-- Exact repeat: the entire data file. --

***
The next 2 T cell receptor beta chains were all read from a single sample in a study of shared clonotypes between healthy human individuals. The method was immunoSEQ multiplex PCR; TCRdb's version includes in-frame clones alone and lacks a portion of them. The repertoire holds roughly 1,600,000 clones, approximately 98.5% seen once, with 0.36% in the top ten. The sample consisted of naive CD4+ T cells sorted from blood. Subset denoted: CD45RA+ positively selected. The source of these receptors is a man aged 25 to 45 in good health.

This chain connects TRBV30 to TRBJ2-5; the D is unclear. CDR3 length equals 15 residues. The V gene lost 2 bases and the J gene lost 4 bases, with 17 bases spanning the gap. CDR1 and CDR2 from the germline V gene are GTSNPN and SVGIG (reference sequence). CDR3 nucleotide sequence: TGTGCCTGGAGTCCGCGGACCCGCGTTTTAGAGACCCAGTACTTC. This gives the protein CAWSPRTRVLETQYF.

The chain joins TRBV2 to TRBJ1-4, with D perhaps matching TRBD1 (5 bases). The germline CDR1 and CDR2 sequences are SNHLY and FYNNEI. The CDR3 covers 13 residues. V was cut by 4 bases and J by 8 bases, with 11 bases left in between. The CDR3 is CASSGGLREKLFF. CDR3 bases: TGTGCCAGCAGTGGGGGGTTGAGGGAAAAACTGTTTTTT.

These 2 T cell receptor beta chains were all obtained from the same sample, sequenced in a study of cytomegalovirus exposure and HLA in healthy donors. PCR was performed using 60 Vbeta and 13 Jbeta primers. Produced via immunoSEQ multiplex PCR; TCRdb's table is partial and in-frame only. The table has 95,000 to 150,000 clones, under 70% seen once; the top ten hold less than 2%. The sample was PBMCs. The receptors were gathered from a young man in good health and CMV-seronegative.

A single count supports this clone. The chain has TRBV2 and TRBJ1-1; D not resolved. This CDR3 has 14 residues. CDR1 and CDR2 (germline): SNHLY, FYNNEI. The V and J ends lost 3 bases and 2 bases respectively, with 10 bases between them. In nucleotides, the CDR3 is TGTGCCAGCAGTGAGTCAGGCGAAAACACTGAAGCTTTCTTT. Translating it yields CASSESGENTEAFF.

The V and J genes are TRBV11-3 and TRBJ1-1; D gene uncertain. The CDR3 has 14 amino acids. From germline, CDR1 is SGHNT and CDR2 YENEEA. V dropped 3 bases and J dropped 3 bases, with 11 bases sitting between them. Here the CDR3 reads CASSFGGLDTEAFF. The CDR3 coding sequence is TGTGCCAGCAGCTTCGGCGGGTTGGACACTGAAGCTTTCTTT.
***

The next 2 T cell receptor beta chains were all read from a single sample in a study of shared clonotypes between healthy human individuals. The method was immunoSEQ multiplex PCR; TCRdb's version includes in-frame clones alone and lacks a portion of them. The repertoire holds roughly 1,600,000 clones, approximately 98.5% seen once, with 0.36% in the top ten. The sample consisted of naive CD4+ T cells sorted from blood. Subset denoted: CD45RA+ positively selected. The source of these receptors is a man aged 25 to 45 in good health.

This chain connects TRBV30 to TRBJ2-5; the D is unclear. CDR3 length equals 15 residues. The V gene lost 2 bases and the J gene lost 4 bases, with 17 bases spanning the gap. CDR1 and CDR2 from the germline V gene are GTSNPN and SVGIG (reference sequence). CDR3 nucleotide sequence: TGTGCCTGGAGTCCGCGGACCCGCGTTTTAGAGACCCAGTACTTC. This gives the protein CAWSPRTRVLETQYF.

The chain joins TRBV2 to TRBJ1-4, with D perhaps matching TRBD1 (5 bases). The germline CDR1 and CDR2 sequences are SNHLY and FYNNEI. The CDR3 covers 13 residues. V was cut by 4 bases and J by 8 bases, with 11 bases left in between. The CDR3 is CASSGGLREKLFF. CDR3 bases: TGTGCCAGCAGTGGGGGGTTGAGGGAAAAACTGTTTTTT.

These 2 T cell receptor beta chains were all obtained from the same sample, sequenced in a study of cytomegalovirus exposure and HLA in healthy donors. PCR was performed using 60 Vbeta and 13 Jbeta primers. Produced via immunoSEQ multiplex PCR; TCRdb's table is partial and in-frame only. The table has 95,000 to 150,000 clones, under 70% seen once; the top ten hold less than 2%. The sample was PBMCs. The receptors were gathered from a young man in good health and CMV-seronegative.

A single count supports this clone. The chain has TRBV2 and TRBJ1-1; D not resolved. This CDR3 has 14 residues. CDR1 and CDR2 (germline): SNHLY, FYNNEI. The V and J ends lost 3 bases and 2 bases respectively, with 10 bases between them. In nucleotides, the CDR3 is TGTGCCAGCAGTGAGTCAGGCGAAAACACTGAAGCTTTCTTT. Translating it yields CASSESGENTEAFF.

The V and J genes are TRBV11-3 and TRBJ1-1; D gene uncertain. The CDR3 has 14 amino acids. From germline, CDR1 is SGHNT and CDR2 YENEEA. V dropped 3 bases and J dropped 3 bases, with 11 bases sitting between them. Here the CDR3 reads CASSFGGLDTEAFF. The CDR3 coding sequence is TGTGCCAGCAGCTTCGGCGGGTTGGACACTGAAGCTTTCTTT.